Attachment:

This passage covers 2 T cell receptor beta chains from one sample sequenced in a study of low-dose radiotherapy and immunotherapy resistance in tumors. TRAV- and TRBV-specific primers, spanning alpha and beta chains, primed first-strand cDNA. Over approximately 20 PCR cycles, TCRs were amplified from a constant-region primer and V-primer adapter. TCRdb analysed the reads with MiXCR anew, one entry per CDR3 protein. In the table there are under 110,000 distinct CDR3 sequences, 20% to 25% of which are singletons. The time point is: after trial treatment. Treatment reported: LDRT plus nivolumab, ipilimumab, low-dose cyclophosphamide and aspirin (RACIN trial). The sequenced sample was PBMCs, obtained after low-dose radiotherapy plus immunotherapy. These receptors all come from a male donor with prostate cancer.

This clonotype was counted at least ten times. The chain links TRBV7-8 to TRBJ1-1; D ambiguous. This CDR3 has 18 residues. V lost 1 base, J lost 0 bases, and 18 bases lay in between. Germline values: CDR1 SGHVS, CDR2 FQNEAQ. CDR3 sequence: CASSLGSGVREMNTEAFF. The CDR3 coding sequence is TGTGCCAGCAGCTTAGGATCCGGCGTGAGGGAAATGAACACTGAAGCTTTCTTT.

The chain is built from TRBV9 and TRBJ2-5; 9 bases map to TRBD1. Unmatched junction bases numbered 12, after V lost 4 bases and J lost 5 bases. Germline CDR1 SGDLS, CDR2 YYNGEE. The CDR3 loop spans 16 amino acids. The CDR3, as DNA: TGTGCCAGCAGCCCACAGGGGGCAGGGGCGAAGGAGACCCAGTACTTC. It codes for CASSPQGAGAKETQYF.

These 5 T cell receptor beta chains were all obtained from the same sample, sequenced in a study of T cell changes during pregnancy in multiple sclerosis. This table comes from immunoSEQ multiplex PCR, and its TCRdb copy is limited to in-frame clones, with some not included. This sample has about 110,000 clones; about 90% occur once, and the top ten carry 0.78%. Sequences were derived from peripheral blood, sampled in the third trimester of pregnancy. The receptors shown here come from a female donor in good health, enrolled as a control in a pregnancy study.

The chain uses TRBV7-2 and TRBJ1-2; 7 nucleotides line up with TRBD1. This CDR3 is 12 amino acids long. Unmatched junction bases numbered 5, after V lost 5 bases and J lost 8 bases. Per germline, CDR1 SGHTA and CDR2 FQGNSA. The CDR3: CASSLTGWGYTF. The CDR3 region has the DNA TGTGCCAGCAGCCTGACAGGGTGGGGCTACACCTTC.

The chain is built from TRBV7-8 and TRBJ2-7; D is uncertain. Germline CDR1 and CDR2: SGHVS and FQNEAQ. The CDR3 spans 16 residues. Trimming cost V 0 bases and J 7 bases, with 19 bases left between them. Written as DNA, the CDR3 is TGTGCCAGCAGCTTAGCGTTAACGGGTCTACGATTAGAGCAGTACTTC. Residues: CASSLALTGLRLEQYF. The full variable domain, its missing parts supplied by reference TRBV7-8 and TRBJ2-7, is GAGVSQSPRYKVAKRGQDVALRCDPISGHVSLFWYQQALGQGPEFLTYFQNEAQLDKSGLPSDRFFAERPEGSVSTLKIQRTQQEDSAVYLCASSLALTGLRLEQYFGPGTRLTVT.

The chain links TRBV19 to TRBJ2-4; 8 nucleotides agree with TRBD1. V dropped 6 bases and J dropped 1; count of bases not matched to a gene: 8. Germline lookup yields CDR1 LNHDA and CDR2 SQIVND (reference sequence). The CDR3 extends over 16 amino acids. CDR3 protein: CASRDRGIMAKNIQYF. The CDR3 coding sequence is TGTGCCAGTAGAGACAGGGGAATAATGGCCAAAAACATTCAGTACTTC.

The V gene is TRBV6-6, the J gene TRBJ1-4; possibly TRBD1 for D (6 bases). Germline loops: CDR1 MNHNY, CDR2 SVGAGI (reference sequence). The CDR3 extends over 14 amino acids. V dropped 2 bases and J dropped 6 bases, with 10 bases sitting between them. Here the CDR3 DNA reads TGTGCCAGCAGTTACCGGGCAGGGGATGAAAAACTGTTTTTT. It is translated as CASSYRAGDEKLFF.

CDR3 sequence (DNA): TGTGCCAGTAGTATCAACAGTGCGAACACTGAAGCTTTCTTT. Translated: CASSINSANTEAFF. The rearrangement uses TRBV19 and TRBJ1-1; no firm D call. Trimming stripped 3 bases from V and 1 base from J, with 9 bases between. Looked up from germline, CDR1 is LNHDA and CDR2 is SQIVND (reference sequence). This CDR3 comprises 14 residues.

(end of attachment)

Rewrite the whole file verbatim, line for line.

This passage covers 2 T cell receptor beta chains from one sample sequenced in a study of low-dose radiotherapy and immunotherapy resistance in tumors. TRAV- and TRBV-specific primers, spanning alpha and beta chains, primed first-strand cDNA. Over approximately 20 PCR cycles, TCRs were amplified from a constant-region primer and V-primer adapter. TCRdb analysed the reads with MiXCR anew, one entry per CDR3 protein. In the table there are under 110,000 distinct CDR3 sequences, 20% to 25% of which are singletons. The time point is: after trial treatment. Treatment reported: LDRT plus nivolumab, ipilimumab, low-dose cyclophosphamide and aspirin (RACIN trial). The sequenced sample was PBMCs, obtained after low-dose radiotherapy plus immunotherapy. These receptors all come from a male donor with prostate cancer.

This clonotype was counted at least ten times. The chain links TRBV7-8 to TRBJ1-1; D ambiguous. This CDR3 has 18 residues. V lost 1 base, J lost 0 bases, and 18 bases lay in between. Germline values: CDR1 SGHVS, CDR2 FQNEAQ. CDR3 sequence: CASSLGSGVREMNTEAFF. The CDR3 coding sequence is TGTGCCAGCAGCTTAGGATCCGGCGTGAGGGAAATGAACACTGAAGCTTTCTTT.

The chain is built from TRBV9 and TRBJ2-5; 9 bases map to TRBD1. Unmatched junction bases numbered 12, after V lost 4 bases and J lost 5 bases. Germline CDR1 SGDLS, CDR2 YYNGEE. The CDR3 loop spans 16 amino acids. The CDR3, as DNA: TGTGCCAGCAGCCCACAGGGGGCAGGGGCGAAGGAGACCCAGTACTTC. It codes for CASSPQGAGAKETQYF.

These 5 T cell receptor beta chains were all obtained from the same sample, sequenced in a study of T cell changes during pregnancy in multiple sclerosis. This table comes from immunoSEQ multiplex PCR, and its TCRdb copy is limited to in-frame clones, with some not included. This sample has about 110,000 clones; about 90% occur once, and the top ten carry 0.78%. Sequences were derived from peripheral blood, sampled in the third trimester of pregnancy. The receptors shown here come from a female donor in good health, enrolled as a control in a pregnancy study.

The chain uses TRBV7-2 and TRBJ1-2; 7 nucleotides line up with TRBD1. This CDR3 is 12 amino acids long. Unmatched junction bases numbered 5, after V lost 5 bases and J lost 8 bases. Per germline, CDR1 SGHTA and CDR2 FQGNSA. The CDR3: CASSLTGWGYTF. The CDR3 region has the DNA TGTGCCAGCAGCCTGACAGGGTGGGGCTACACCTTC.

The chain is built from TRBV7-8 and TRBJ2-7; D is uncertain. Germline CDR1 and CDR2: SGHVS and FQNEAQ. The CDR3 spans 16 residues. Trimming cost V 0 bases and J 7 bases, with 19 bases left between them. Written as DNA, the CDR3 is TGTGCCAGCAGCTTAGCGTTAACGGGTCTACGATTAGAGCAGTACTTC. Residues: CASSLALTGLRLEQYF. The full variable domain, its missing parts supplied by reference TRBV7-8 and TRBJ2-7, is GAGVSQSPRYKVAKRGQDVALRCDPISGHVSLFWYQQALGQGPEFLTYFQNEAQLDKSGLPSDRFFAERPEGSVSTLKIQRTQQEDSAVYLCASSLALTGLRLEQYFGPGTRLTVT.

The chain links TRBV19 to TRBJ2-4; 8 nucleotides agree with TRBD1. V dropped 6 bases and J dropped 1; count of bases not matched to a gene: 8. Germline lookup yields CDR1 LNHDA and CDR2 SQIVND (reference sequence). The CDR3 extends over 16 amino acids. CDR3 protein: CASRDRGIMAKNIQYF. The CDR3 coding sequence is TGTGCCAGTAGAGACAGGGGAATAATGGCCAAAAACATTCAGTACTTC.

The V gene is TRBV6-6, the J gene TRBJ1-4; possibly TRBD1 for D (6 bases). Germline loops: CDR1 MNHNY, CDR2 SVGAGI (reference sequence). The CDR3 extends over 14 amino acids. V dropped 2 bases and J dropped 6 bases, with 10 bases sitting between them. Here the CDR3 DNA reads TGTGCCAGCAGTTACCGGGCAGGGGATGAAAAACTGTTTTTT. It is translated as CASSYRAGDEKLFF.

CDR3 sequence (DNA): TGTGCCAGTAGTATCAACAGTGCGAACACTGAAGCTTTCTTT. Translated: CASSINSANTEAFF. The rearrangement uses TRBV19 and TRBJ1-1; no firm D call. Trimming stripped 3 bases from V and 1 base from J, with 9 bases between. Looked up from germline, CDR1 is LNHDA and CDR2 is SQIVND (reference sequence). This CDR3 comprises 14 residues.